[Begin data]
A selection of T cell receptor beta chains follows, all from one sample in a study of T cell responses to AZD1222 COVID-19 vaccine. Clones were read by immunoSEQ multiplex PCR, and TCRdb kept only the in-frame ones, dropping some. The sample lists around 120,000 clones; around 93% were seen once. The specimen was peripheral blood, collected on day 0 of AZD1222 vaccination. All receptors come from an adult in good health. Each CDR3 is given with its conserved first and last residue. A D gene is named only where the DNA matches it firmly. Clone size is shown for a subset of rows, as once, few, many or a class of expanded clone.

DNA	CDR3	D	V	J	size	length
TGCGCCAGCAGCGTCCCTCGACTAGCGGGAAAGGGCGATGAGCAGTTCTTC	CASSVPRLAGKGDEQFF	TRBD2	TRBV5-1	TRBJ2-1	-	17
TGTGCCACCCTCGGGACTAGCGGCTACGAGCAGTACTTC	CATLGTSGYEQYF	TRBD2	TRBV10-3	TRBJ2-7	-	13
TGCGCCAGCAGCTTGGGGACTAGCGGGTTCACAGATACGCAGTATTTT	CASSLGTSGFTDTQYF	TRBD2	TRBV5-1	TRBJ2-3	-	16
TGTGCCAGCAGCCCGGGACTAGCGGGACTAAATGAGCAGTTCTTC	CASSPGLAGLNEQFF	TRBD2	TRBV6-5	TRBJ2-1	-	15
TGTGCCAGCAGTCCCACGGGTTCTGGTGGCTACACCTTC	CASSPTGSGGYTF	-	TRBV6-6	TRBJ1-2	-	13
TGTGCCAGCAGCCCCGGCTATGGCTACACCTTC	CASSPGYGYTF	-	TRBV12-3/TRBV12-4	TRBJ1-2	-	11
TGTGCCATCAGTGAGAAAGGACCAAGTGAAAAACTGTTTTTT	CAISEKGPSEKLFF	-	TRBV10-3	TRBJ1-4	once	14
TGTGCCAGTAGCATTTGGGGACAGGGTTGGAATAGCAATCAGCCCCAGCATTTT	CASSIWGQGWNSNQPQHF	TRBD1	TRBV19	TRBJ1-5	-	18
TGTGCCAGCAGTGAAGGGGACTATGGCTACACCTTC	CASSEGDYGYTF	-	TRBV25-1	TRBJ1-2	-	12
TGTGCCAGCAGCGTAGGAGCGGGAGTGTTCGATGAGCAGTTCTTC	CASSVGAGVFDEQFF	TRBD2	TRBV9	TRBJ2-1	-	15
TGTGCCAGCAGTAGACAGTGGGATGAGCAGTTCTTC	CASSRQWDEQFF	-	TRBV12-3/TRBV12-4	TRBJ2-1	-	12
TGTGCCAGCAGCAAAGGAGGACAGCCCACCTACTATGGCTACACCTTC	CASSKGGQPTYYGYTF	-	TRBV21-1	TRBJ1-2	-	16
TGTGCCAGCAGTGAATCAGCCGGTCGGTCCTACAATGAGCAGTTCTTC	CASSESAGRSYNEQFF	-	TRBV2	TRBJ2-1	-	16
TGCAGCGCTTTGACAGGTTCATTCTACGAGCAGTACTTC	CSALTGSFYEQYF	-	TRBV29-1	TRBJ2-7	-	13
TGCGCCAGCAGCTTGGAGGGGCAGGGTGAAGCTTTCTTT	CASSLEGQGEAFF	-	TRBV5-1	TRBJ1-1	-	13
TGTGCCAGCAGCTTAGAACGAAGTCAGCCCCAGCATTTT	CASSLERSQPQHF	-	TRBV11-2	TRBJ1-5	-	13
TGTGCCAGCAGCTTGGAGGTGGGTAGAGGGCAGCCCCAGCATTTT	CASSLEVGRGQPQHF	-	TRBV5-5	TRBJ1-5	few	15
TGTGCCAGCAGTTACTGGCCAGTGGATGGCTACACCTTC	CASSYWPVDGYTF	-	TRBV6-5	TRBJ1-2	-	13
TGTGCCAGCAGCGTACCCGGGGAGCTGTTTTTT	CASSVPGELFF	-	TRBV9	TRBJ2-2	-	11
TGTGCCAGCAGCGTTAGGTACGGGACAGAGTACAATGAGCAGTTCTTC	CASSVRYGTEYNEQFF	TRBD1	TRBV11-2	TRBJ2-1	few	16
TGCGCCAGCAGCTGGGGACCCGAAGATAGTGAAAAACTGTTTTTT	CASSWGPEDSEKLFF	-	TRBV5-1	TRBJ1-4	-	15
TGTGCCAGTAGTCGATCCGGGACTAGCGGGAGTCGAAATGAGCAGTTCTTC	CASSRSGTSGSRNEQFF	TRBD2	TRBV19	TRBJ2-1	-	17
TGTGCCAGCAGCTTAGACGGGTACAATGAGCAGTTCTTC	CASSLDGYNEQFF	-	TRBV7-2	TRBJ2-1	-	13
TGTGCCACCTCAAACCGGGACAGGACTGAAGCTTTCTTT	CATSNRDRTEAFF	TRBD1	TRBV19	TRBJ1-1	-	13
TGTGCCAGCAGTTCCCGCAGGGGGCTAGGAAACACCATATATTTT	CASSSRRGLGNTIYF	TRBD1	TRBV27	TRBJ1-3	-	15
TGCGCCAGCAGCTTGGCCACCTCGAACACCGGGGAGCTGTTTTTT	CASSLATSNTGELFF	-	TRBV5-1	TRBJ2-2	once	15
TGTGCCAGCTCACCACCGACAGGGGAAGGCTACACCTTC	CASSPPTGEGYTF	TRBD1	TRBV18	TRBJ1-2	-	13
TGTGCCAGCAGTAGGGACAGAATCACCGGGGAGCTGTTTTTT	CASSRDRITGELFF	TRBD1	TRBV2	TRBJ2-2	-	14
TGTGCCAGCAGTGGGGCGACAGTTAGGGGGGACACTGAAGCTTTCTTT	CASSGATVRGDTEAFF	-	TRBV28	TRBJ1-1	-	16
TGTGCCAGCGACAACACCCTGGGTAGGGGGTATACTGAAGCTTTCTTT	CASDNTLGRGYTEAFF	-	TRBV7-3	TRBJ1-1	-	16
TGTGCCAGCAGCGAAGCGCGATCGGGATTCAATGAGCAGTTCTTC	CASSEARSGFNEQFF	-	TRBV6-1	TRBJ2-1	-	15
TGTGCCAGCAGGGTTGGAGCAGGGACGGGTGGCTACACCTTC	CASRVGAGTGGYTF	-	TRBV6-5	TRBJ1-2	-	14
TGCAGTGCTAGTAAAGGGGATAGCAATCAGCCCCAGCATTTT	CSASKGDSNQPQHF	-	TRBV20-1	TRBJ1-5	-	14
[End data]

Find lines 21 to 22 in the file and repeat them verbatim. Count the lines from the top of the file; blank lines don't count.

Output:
TGTGCCAGCAGCGTACCCGGGGAGCTGTTTTTT	CASSVPGELFF	-	TRBV9	TRBJ2-2	-	11
TGTGCCAGCAGCGTTAGGTACGGGACAGAGTACAATGAGCAGTTCTTC	CASSVRYGTEYNEQFF	TRBD1	TRBV11-2	TRBJ2-1	few	16